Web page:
Twenty years ago, fresh blueberries were unavailable in South Africa. Since around 2010, the emergence of new, low chill blueberry varieties that can be grown in warmer climates that has fueled the international development of a massive global blueberry industry, has also had a similar impact on South African productions. Since then, blueberry production has become firmly established in the country and is currently the fastest growing horticultural industry In South Africa.
While the blueberry industry is currently still smaller in volumes than deciduous and citrus fruit production, good returns from export markets have motivated the unprecedented expansion this high value industry over the past several years and blueberry productions are expected continue increasing over the next few years. To illustrate the rapid pace of expansion, in 2015 the total number of hectares of blueberries under production in the country was 471ha and since then and projections indicate that by 2022 this figure will have grown to over 2000ha.
Marketing campaign for South African blueberries in Germany
The South African blueberry harvest season kicks off in September and runs until the end of February. As these productions are largely focussed on the export market, expanding market access to export markets is an important focus for the South African blueberry industry. Berries ZA, the industry organisation representing South African berry growers, has been running a promotional campaign for South African blueberries in Germany, implementing a range of trade-focused activities. Advertising in key publications has been backed by targeted public relations activity focused on telling the story of South African blueberries through the trade media. The campaign has been focused on highlighting the quality and sustainability credentials of South African blueberries. The fruit is mostly shipped rather than flown to European markets and produced according to UN Sustainable Development Goals
During the current blueberry season, South Africa has shipped 4000 tonnes of blueberries to Germany. This is a 33% increase from the pre-season shipment estimate to Germany, as South African blueberry producers aim to increase their market presence in this country. As the industry is rapidly expanding the 2022 harvest has yielded the biggest blueberry harvest to date. The exports to Germany represent 20% of South African berry exports, and other markets include the rest of Europe and the United Kingdom.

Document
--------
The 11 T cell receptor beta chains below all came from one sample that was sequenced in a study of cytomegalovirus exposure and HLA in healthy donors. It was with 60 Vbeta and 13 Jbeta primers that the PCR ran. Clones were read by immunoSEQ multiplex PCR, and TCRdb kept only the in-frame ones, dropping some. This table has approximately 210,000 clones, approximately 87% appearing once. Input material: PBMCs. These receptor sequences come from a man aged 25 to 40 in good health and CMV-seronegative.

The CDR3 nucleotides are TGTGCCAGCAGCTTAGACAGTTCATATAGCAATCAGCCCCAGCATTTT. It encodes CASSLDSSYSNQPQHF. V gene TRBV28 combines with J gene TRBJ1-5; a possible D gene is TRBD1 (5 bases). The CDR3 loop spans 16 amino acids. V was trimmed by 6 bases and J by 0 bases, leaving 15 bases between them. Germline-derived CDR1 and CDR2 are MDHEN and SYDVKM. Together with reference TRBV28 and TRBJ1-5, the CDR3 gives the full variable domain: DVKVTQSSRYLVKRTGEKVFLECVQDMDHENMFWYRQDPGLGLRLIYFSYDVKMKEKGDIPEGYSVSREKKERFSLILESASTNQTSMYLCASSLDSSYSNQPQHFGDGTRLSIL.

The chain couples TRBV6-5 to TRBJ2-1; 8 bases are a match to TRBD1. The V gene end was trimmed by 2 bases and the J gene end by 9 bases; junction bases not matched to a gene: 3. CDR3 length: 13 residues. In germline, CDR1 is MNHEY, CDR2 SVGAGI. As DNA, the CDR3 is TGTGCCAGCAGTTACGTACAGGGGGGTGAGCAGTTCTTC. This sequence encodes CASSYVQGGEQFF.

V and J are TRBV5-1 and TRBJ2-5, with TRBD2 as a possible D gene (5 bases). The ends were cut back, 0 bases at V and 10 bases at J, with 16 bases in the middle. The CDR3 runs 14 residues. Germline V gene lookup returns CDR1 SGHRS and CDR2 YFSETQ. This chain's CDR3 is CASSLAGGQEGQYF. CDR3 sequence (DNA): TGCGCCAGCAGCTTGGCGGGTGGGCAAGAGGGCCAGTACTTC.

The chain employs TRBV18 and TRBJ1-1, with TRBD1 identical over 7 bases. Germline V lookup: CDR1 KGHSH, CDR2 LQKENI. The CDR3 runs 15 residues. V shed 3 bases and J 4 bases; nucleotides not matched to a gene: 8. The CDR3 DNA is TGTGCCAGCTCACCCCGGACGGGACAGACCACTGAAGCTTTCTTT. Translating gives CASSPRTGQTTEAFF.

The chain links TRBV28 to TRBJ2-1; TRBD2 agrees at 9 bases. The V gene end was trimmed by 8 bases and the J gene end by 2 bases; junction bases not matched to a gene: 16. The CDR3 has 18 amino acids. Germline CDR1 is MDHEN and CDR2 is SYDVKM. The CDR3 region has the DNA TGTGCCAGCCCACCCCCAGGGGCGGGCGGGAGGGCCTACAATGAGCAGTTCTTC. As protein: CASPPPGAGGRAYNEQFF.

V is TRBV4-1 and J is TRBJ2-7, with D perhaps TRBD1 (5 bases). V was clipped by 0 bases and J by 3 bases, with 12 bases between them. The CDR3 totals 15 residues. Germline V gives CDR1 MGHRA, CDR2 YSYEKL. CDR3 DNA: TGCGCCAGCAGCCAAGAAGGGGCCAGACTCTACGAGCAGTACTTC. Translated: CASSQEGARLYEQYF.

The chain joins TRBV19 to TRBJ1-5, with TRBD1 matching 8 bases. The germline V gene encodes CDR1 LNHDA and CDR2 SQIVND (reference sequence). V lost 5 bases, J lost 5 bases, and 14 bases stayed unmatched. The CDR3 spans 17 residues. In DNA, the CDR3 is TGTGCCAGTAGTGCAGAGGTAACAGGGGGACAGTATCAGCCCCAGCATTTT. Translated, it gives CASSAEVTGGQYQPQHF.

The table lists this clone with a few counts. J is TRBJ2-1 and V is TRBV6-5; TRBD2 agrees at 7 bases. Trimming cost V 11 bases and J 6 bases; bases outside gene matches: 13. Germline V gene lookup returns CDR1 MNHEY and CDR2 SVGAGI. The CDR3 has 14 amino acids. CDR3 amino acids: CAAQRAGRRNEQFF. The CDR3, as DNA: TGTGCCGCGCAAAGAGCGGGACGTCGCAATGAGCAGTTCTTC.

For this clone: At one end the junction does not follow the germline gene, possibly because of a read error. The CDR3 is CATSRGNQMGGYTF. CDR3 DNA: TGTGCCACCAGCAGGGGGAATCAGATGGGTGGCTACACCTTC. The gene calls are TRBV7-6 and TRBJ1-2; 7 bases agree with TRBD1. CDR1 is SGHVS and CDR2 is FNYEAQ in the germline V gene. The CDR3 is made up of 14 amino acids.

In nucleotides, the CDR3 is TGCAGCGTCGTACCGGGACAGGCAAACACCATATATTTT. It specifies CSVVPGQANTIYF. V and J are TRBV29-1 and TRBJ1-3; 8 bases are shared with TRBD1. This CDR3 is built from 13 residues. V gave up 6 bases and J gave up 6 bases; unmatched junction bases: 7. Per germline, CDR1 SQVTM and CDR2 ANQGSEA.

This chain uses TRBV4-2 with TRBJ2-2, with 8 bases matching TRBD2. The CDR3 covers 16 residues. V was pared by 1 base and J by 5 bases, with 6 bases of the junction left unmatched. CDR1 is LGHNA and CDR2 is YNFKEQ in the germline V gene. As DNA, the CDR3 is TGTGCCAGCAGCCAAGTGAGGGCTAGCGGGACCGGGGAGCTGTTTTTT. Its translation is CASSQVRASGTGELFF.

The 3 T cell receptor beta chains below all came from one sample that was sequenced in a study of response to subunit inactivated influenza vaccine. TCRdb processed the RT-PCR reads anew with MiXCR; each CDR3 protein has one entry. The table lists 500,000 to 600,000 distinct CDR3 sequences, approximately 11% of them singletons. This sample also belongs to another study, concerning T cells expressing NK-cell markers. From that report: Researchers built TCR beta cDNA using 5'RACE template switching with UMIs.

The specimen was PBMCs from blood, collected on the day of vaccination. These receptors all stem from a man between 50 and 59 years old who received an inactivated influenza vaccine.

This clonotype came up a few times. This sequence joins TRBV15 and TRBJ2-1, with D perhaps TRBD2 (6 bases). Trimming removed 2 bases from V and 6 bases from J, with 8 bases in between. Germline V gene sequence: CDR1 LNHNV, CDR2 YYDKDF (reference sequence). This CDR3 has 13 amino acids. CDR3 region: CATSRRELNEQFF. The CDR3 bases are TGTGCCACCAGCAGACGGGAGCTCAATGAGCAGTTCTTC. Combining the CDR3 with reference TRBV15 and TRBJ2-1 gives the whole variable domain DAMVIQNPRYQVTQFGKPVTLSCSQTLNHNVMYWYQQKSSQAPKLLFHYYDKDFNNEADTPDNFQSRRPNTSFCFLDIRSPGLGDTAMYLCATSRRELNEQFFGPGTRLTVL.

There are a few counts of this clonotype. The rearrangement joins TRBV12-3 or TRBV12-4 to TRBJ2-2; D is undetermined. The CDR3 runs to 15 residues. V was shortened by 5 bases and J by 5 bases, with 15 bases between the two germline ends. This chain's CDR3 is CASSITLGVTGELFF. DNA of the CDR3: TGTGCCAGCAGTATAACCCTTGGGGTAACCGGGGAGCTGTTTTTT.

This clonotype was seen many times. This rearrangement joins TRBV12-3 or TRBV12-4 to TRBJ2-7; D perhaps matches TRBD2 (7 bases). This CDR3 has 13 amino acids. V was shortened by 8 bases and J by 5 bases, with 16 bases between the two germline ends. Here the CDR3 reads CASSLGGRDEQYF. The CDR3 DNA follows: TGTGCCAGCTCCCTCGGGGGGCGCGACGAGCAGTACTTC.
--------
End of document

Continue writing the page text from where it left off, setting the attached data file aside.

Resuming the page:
South African blueberry productions are largely based on varieties with excellent genetic material. “There are amazing varieties coming out of South Africa,” said Elzette Schutte, Berries ZA Manager. “They have good size, the quality is exceptional, and they have a beautifully sweet taste. The climate makes the fruit very consistent, so consumers get the same quality experience each time.” South African exporters believe they have not yet fully tapped into the potential of the German market but are looking to rectify that through trade media and digital and print advertising, highlighting South Africa’s beautiful fruit. The campaign will be visible throughout the season and in the run up to the Fruit Logistica trade show in Berlin, where Berries ZA will be on hand to meet key industry contacts and develop new relationships. “We look forward to meeting the trade at Fruit Logistica in April and building on what we have achieved this season in 2022-23,” concluded Schutte. “We’ve had an excellent response from the German market and look forward to growing that relationship further in the coming years.”
Photo by Louise Brodie. Blueberry tunnels in the Overberg Region, South Africa
South African blueberry productions represent a considerable boost to the country’s agricultural sector
This considerable growth in the blueberry industry is good news for South African agriculture as the foreign revenue the product is generating is proving beneficial for the sector. According to Berries ZA, almost 70% of South Africa’s blueberries are exported and export revenue has increased from about R133 million in 2013, to current levels of more than R1 billion.
Blueberry production has one of the highest labour components within fruit production and requires up to 25 pickers per hectare of fruit during the harvest season. Thus, the industry’s rapid expansion is creating a significant number of jobs in the agricultural sector. South Africa’s Western Cape Department of Agriculture estimates that the country’s blueberry sector employs 5,700 people.
Article by Louise Brodie